48. After seeing me assuming human form, my father, honoured by the world, was distressed and so lamented surrounded by his own people.
49. The son of Śālaṅkayana Śilāda fond of his son performed all the post-natal rites for me.
52. Duly welcomed by the sage and seated on their seats, the great sages of noble soul looked at me again and again and said.
Mitra and Varuṇa said:—
53. O dear sage, although he has mastered the sacred lore, your son Nandin will be short-lived I do not see his life for more than a year from now.
54. When the brahmins said this, Śilāda fond of his son was much distressed. He lamented loudly after embracing me.
55. On seeing my father and grand-father fallen like a dead body I spoke after remembering the lotus-like feet of Śiva with a delightful mind.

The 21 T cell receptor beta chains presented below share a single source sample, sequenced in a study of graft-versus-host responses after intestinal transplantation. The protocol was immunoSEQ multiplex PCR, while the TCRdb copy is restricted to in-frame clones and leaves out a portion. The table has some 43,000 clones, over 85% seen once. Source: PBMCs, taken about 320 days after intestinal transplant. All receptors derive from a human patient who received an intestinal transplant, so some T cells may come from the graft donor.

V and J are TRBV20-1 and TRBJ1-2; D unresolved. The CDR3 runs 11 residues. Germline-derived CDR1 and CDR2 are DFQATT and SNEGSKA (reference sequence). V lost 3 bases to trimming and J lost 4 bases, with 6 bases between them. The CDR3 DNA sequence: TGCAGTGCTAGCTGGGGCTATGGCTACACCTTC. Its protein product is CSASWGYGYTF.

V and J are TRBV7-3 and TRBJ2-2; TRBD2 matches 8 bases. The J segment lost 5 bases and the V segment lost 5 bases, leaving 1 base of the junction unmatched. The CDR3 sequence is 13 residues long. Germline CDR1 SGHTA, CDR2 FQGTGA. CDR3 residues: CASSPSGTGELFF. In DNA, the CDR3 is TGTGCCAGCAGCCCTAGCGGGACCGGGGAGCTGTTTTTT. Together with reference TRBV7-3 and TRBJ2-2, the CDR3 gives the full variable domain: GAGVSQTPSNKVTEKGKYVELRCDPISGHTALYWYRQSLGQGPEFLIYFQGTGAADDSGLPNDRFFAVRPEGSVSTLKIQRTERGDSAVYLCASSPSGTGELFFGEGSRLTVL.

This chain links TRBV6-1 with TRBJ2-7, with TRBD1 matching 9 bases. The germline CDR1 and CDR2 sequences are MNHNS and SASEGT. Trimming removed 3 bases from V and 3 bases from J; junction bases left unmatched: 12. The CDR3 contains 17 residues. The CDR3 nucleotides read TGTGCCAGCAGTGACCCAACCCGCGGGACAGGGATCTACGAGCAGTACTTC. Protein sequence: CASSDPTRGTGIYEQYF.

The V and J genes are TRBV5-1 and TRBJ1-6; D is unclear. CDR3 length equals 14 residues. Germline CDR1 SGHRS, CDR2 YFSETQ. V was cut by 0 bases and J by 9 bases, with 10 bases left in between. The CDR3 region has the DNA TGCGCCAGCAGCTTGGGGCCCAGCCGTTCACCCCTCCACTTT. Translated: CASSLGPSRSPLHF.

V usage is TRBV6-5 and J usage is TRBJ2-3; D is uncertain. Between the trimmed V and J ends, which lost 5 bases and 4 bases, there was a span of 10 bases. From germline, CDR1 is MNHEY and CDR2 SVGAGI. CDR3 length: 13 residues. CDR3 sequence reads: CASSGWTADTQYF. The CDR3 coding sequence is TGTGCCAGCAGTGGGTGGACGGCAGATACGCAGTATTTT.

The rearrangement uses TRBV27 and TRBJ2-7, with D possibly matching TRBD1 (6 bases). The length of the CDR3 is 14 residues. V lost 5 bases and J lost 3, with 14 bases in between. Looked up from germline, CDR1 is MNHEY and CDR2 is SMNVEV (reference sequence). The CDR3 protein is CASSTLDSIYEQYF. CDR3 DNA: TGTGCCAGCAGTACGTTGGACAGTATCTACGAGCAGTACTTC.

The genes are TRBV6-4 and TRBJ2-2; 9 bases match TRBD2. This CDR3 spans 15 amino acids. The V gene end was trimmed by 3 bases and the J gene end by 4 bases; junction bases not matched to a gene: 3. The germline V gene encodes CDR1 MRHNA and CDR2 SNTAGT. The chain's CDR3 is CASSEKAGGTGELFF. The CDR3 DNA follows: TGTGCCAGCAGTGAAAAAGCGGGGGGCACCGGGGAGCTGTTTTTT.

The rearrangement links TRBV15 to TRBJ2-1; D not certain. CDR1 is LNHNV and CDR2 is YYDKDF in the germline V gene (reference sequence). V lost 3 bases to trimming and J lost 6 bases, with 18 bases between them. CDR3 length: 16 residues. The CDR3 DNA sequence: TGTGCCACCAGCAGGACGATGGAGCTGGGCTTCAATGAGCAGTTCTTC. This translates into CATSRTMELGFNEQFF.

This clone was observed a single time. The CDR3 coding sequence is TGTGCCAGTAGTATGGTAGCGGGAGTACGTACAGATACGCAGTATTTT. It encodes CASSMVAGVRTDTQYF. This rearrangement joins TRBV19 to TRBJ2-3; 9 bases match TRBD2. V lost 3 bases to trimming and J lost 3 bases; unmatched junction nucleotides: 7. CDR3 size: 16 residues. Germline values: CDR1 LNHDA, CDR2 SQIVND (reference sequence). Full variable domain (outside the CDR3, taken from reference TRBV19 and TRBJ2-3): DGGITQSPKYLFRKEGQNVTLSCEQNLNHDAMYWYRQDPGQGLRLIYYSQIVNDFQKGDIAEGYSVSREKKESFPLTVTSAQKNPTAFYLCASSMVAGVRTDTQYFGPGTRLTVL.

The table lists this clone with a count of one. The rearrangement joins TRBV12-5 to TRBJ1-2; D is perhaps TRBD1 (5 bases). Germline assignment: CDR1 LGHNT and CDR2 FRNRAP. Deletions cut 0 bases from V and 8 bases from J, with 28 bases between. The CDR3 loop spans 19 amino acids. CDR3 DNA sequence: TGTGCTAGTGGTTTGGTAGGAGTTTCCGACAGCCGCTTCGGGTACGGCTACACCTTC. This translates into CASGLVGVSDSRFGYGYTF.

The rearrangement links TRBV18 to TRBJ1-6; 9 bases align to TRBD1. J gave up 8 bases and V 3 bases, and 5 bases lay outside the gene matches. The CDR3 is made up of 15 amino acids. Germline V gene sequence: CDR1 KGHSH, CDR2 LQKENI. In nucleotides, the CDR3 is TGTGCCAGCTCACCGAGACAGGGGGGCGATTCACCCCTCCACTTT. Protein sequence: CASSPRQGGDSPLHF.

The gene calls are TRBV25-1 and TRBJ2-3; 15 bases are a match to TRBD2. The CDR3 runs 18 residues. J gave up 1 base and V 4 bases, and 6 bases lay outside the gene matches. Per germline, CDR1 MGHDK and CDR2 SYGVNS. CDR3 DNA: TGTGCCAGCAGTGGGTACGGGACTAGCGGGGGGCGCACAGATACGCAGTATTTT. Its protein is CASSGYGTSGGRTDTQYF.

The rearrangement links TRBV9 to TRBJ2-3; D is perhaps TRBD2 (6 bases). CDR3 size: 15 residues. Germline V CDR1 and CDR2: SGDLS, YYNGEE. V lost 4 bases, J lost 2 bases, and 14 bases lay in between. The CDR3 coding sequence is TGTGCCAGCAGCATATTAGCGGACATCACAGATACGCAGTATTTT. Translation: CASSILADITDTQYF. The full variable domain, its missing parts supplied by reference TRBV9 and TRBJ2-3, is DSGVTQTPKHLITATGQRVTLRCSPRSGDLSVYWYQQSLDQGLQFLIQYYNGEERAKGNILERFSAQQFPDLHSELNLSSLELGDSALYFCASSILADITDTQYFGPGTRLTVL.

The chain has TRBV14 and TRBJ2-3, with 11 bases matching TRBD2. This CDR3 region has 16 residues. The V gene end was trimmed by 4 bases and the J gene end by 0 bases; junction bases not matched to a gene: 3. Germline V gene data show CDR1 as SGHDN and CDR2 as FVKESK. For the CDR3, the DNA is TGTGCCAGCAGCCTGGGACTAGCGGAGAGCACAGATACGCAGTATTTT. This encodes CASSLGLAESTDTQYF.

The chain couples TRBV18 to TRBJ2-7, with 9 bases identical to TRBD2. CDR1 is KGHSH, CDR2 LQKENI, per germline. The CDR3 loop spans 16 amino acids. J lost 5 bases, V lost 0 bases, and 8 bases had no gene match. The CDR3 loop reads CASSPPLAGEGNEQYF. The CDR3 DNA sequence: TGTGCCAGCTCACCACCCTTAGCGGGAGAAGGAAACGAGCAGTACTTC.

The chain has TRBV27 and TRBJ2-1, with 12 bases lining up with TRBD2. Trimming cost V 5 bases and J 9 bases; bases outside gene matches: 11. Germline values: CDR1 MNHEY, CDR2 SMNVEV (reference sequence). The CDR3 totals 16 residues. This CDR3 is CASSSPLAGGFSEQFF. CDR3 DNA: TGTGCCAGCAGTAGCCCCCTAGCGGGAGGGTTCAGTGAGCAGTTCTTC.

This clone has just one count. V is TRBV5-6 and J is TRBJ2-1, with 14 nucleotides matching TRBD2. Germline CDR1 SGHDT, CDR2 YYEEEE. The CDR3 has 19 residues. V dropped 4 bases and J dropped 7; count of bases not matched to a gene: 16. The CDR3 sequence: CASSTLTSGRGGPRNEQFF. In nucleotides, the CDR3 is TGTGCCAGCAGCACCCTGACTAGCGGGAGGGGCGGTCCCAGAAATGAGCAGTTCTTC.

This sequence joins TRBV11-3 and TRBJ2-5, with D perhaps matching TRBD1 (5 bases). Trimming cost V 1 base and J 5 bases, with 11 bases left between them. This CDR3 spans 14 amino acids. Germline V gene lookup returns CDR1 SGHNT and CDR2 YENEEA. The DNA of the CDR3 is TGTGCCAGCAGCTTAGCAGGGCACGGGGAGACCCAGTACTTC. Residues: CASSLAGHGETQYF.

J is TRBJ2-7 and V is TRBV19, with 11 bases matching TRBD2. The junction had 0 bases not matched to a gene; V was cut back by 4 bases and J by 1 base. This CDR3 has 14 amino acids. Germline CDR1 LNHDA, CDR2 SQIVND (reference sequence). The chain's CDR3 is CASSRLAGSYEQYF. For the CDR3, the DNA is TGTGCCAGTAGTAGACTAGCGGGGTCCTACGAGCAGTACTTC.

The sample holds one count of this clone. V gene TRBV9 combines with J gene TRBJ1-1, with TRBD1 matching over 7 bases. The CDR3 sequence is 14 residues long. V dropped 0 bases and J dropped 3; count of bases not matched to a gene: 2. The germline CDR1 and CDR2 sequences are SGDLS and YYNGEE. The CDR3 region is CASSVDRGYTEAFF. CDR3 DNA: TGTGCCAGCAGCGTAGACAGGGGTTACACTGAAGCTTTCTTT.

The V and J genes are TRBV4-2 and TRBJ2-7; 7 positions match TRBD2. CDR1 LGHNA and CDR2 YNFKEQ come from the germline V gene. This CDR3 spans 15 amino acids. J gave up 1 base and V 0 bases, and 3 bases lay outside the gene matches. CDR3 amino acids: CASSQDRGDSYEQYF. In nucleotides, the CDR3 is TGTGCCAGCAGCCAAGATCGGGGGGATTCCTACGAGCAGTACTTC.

56. “O father, what is your distress for which you tremble and cry? I wish to know correctly whence this misery has come to you?”
The father said:—
57. O son, I am much distressed at the thought of your early death. Who can remove my misery? I shall indeed seek refuge in him.
The son said:—
58-59. Even if the gods, demons, Yama or Kāla were to be with me or even if it be any other person, I will not be short-lived. Do not be grieved. O father, I speak the truth, I take a vow unto you.
The father said:—
60. What is your penance? What is your knowledge? What is your Yoga? Who is your lord? Whereby O son, you propose to ward off my terrible misery?
The son said:—
61. O father, I shall deceive death by means of my penance, not learning. By worshipping great god, I will conquer death, not otherwise.
62. O sage, after saying this and bowing at his feet and circumambulating my father I went to the excellent forest.